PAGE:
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There are many logical arguments against the existence of a [insert type here] god. “God” comes in many forms, the classical version of which I take to task in my reasonably priced ebook The Problem with “God”: Skeptical Theism under the Spotlight. In that book and previous posts here, I have taken the notion of a perfect creator god to task. Indeed, here are some pieces:

So on and so forth.

Let’s return to this idea now.

The idea of God being perfect is one espoused often in discussions of perfect being theology (PBT) and classical theism. A perfect builder who builds something below par, whose work is shoddy, cannot, in any sensible use of the term, be described as a perfect builder. On their day they might produce something perfect, but any instantiation of imperfection invalidates the overall label of perfect, surely.

This is what led me to conclude, in one of the posts listed above, that this world is perfect. It must, if it is the creation of a perfect being, be a perfect creation.

Let’s look at s syllogism that investigates this (thanks to Jim Jones for  listing some of these to talk about):

 Perfect Creator Cannot Exist
1) If God exists, then he is perfect.
2) If God exists, then he is the creator of the universe.
3) If a being is perfect, then whatever he creates must be perfect.
4) But the universe is not perfect.
5) Therefore, it is impossible for a perfect being to be the creator of the universe.
C Hence, it is impossible for God to exist.

This seems pretty logically valid. The debate will come over the soundness of 3) and 4).

3) If a being is perfect, then whatever he creates must be perfect.

I cannot think of a scenario where a perfect being would do anything imperfectly unless that decision to do so was part of some overarching larger arc of perfection. In other words, if I wanted to show (perfectly) how well oil works to keep a car engine running properly, I might want to run an engine badly, without using oil, in order for it to fail and to make that point.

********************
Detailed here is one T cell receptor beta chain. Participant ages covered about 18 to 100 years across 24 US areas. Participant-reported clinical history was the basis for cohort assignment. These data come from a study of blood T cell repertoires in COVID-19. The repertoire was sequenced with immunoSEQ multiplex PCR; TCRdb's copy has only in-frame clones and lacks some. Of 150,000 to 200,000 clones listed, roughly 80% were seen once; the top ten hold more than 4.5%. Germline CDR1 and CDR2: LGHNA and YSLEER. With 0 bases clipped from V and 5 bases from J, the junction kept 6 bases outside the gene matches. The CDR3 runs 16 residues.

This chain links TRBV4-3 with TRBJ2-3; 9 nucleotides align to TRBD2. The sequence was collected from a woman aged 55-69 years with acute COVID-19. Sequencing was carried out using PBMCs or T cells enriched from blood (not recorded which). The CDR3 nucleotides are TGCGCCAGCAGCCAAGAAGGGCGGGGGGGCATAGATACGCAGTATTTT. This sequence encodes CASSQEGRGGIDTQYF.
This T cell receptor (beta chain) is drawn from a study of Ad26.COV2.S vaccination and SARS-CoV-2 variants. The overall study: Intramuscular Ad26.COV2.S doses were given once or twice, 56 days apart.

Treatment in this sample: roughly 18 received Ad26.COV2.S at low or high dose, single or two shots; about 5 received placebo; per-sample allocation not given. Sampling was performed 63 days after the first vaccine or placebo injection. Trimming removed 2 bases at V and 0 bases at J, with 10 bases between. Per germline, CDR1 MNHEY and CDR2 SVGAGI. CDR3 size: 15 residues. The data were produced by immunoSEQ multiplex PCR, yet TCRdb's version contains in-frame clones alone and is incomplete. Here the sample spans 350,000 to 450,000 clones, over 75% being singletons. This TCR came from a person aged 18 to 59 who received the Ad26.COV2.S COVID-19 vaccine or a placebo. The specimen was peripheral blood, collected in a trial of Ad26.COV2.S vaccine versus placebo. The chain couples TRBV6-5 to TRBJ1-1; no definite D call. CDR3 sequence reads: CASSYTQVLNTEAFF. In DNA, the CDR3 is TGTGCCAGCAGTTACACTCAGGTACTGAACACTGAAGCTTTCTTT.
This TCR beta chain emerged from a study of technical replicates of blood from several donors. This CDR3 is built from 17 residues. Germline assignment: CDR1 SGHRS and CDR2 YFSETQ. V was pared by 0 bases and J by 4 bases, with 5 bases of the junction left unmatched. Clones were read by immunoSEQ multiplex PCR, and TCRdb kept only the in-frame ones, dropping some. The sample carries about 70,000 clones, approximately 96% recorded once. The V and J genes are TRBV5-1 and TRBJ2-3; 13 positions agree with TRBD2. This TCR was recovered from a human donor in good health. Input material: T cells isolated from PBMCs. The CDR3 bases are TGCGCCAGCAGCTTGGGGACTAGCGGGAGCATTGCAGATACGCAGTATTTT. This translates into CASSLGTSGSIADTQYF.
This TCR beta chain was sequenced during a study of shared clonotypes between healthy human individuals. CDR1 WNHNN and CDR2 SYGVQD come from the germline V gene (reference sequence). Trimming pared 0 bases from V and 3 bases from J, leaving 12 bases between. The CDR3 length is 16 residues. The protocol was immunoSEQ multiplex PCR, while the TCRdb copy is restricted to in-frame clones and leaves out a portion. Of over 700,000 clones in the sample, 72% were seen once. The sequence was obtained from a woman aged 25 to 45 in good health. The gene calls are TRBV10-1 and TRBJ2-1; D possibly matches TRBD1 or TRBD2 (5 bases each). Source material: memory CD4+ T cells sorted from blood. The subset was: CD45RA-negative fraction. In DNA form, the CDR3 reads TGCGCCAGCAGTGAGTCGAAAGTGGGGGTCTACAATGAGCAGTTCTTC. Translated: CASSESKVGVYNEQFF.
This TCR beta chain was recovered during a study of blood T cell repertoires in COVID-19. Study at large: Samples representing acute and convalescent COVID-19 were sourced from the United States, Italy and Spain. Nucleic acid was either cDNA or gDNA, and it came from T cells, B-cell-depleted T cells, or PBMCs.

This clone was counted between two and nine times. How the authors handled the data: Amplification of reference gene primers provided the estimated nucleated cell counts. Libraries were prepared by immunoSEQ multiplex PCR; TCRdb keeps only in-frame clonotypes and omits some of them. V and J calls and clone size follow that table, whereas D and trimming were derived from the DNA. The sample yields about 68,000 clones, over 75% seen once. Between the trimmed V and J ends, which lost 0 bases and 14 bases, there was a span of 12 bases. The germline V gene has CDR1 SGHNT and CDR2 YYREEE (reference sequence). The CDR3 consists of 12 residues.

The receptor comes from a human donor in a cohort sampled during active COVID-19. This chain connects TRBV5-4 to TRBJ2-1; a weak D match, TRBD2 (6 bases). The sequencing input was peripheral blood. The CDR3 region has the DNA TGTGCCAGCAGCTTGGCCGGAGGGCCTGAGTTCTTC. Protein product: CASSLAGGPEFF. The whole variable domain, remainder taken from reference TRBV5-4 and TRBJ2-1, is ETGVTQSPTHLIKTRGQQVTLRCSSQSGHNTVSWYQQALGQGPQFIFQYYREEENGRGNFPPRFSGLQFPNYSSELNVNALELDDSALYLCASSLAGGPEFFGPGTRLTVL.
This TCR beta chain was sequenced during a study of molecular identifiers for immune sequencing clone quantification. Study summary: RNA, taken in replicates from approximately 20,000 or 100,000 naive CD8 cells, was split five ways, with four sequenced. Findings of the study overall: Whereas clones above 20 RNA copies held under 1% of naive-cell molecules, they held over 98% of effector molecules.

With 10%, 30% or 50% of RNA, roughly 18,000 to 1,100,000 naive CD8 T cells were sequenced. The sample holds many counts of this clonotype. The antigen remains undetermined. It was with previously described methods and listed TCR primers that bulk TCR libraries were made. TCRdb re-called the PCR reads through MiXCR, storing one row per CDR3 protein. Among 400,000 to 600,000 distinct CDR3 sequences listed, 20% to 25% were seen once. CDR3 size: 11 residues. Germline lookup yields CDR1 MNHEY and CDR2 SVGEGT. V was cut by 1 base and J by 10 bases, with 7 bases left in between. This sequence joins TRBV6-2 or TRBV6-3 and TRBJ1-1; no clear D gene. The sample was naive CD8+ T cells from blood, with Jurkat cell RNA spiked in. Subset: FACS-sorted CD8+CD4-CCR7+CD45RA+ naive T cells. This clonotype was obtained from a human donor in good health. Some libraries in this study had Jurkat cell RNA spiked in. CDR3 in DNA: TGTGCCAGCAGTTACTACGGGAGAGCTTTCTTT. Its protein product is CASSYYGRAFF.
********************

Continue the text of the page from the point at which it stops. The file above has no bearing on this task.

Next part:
You can contrive scenarios, possibly, whereby instantiations of imperfection work towards a greater overall perfection. And this leads us on to:

4) But the universe is not perfect.

Similarly, with the previous point, if the universe is presently imperfect, then to satisfy the demands on God’s perfect (creating) nature, the universe must be working towards perfection or be part of God’s overall plan for perfection. And the imperfection (i.e. suffering) must be necessary to achieve that perfection, otherwise the suffering is gratuitous and God fails the problem of evil. This imperfection might, perhaps, be a necessary by-product of creating for perfection in the same way that evil is used as a necessary by-product of free will in theodicies concerning the problem of evil.

Either that, or this here universe is actually perfect. Right here. Right now.

So this suffering, this seeming imperfection, must be absolutely necessary for obtaining perfection. God could not have created otherwise and better, otherwise he would have done so. This universe is in some way the pinnacle of perfection. Child rape, malaria, 240,000 people dying in a tsunami and all other evils, including me stubbing my toe, are all absolutely necessary for obtaining perfection. Not one unit oif pain less, and not one unit more.

And you cannot blame humanity and the Fall. As I have discussed many times before, if God knew in advance we would do that and created anyway, then that is poor design. If humanity wasn’t the sort of creation that would do that (eat the apple etc.), but God used Adam and Eve in the test, then God’s choice of Adam and Eve as representative of humanity was a poor and faulty one.

God is ultimately responsible for his creation – after all, he designed it; we didn’t even exist when he cooked up this plan!


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Jonathan MS Pearce

A TIPPLING PHILOSOPHER Jonathan MS Pearce is a philosopher, author, columnist, and public speaker with an interest in writing about almost anything, from skepticism to science, politics, and morality,...